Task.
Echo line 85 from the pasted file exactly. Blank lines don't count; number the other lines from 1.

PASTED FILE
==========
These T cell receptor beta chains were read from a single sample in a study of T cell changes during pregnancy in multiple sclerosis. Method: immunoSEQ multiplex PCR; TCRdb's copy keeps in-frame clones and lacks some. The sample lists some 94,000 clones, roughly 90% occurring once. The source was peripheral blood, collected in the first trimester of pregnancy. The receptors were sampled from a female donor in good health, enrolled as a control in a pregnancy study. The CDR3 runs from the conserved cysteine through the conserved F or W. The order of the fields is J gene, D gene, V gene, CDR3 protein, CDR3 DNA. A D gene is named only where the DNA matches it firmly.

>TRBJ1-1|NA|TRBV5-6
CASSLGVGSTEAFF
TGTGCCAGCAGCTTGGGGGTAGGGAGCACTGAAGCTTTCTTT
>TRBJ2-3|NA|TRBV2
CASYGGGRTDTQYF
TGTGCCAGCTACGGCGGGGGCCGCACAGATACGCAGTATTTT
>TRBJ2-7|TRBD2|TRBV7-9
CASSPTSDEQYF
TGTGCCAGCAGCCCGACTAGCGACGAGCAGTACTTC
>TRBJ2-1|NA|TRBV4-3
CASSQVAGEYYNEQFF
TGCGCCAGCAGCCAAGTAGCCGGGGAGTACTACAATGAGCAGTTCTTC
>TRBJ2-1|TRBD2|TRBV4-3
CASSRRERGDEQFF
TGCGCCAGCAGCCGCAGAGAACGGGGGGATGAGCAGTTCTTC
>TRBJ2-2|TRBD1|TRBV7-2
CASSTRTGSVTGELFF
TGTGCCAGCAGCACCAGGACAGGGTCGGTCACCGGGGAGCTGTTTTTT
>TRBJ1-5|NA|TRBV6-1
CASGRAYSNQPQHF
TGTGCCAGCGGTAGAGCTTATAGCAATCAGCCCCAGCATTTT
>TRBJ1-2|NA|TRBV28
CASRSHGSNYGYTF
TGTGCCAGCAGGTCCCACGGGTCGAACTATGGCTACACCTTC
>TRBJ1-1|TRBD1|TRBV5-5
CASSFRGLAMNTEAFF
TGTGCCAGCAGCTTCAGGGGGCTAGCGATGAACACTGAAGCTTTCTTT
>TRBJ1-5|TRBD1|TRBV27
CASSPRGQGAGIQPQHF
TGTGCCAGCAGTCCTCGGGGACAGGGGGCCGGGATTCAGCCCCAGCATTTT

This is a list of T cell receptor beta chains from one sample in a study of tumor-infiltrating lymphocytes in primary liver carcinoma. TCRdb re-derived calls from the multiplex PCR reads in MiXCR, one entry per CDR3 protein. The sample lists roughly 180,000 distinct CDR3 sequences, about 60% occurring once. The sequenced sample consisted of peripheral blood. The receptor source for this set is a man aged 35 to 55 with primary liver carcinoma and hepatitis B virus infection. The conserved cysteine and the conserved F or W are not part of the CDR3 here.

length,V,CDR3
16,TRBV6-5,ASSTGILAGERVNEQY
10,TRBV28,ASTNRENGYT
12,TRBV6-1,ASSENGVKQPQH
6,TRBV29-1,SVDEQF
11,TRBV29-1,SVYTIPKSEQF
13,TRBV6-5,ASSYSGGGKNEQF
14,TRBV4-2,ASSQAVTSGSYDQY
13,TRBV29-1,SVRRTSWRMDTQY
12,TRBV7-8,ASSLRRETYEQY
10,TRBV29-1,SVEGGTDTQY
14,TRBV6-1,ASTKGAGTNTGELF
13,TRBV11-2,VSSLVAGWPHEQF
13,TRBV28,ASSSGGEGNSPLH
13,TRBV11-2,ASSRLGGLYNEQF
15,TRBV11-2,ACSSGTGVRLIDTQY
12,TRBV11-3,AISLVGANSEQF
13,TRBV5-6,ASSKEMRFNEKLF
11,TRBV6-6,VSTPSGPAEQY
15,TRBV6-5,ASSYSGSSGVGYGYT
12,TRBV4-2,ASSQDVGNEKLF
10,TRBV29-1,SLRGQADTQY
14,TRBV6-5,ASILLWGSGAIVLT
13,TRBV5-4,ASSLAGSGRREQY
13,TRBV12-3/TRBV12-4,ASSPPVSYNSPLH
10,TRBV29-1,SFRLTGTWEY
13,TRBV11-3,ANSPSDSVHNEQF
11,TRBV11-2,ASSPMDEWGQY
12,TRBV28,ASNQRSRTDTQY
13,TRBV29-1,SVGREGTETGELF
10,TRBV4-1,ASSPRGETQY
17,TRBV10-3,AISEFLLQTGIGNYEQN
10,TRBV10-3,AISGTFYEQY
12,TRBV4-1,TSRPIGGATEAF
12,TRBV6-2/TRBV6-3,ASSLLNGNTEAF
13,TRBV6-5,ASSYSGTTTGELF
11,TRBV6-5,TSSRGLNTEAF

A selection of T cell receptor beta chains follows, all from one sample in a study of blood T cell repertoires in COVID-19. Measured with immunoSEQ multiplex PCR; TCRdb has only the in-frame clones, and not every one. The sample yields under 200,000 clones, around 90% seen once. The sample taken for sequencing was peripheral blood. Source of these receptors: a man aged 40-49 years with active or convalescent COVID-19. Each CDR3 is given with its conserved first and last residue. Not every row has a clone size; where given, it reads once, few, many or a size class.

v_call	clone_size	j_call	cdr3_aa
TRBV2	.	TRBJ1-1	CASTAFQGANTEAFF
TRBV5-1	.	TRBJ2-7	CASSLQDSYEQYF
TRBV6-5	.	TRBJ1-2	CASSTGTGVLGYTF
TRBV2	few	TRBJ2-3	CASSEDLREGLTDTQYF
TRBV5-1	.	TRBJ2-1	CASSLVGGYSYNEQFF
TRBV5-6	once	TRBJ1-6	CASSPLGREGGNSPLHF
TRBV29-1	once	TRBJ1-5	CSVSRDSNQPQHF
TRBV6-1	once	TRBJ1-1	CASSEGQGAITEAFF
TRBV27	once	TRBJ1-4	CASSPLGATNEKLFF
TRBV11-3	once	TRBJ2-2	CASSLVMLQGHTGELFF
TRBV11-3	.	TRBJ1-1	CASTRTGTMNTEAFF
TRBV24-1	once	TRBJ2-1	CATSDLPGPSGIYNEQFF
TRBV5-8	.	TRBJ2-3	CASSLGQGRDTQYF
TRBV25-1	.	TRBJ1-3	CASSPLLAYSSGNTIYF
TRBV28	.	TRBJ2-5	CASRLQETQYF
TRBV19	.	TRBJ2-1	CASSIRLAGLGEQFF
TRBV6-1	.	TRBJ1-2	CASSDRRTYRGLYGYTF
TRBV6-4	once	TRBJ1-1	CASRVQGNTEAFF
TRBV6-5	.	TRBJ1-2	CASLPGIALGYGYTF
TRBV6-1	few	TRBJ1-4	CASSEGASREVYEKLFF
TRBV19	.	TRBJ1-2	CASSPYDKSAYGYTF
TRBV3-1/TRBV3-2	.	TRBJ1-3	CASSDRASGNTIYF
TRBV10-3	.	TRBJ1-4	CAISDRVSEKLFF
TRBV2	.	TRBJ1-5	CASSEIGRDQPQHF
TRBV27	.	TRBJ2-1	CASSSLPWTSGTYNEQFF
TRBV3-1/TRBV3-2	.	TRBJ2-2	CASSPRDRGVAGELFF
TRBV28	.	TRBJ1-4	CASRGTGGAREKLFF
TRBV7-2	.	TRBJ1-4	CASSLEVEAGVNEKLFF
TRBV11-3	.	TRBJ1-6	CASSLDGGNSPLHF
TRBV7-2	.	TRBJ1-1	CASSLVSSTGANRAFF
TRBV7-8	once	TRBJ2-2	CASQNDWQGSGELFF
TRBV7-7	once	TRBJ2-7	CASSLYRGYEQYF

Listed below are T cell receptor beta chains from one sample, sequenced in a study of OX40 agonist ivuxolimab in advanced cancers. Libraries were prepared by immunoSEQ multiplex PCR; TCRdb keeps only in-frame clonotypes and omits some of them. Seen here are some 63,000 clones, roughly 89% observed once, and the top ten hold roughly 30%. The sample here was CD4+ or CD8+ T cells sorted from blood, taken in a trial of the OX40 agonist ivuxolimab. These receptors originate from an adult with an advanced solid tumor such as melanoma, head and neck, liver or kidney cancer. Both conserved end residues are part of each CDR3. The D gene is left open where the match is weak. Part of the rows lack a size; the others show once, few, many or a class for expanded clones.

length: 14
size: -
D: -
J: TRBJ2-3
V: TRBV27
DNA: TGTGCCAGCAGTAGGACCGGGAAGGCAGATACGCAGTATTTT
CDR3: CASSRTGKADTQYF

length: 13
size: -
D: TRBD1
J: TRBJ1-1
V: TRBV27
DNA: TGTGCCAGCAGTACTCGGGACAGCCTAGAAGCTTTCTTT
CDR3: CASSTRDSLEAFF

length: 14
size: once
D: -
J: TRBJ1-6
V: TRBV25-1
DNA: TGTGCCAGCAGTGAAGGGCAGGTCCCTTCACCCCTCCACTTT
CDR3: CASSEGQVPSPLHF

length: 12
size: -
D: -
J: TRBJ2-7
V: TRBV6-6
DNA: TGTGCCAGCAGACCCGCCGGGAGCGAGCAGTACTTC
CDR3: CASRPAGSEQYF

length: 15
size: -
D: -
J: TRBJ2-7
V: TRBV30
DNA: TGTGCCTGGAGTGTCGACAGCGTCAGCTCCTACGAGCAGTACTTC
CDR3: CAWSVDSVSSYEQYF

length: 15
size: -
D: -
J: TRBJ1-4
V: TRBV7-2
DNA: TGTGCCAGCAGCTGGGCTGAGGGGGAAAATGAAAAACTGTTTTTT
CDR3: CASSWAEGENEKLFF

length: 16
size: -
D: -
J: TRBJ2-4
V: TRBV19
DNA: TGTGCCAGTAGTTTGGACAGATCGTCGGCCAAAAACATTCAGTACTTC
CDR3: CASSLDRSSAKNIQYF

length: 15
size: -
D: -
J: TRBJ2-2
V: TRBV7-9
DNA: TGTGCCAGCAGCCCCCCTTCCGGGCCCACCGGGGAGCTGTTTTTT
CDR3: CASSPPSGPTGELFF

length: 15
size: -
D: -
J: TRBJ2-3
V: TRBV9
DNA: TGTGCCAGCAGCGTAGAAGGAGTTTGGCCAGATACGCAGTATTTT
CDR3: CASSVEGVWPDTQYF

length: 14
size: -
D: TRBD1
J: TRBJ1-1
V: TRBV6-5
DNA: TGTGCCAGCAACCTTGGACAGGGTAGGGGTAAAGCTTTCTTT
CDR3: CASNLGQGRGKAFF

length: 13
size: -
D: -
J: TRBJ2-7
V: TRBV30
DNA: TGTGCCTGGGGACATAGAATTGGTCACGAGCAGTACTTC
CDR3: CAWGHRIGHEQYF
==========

TRBV25-1	.	TRBJ1-3	CASSPLLAYSSGNTIYF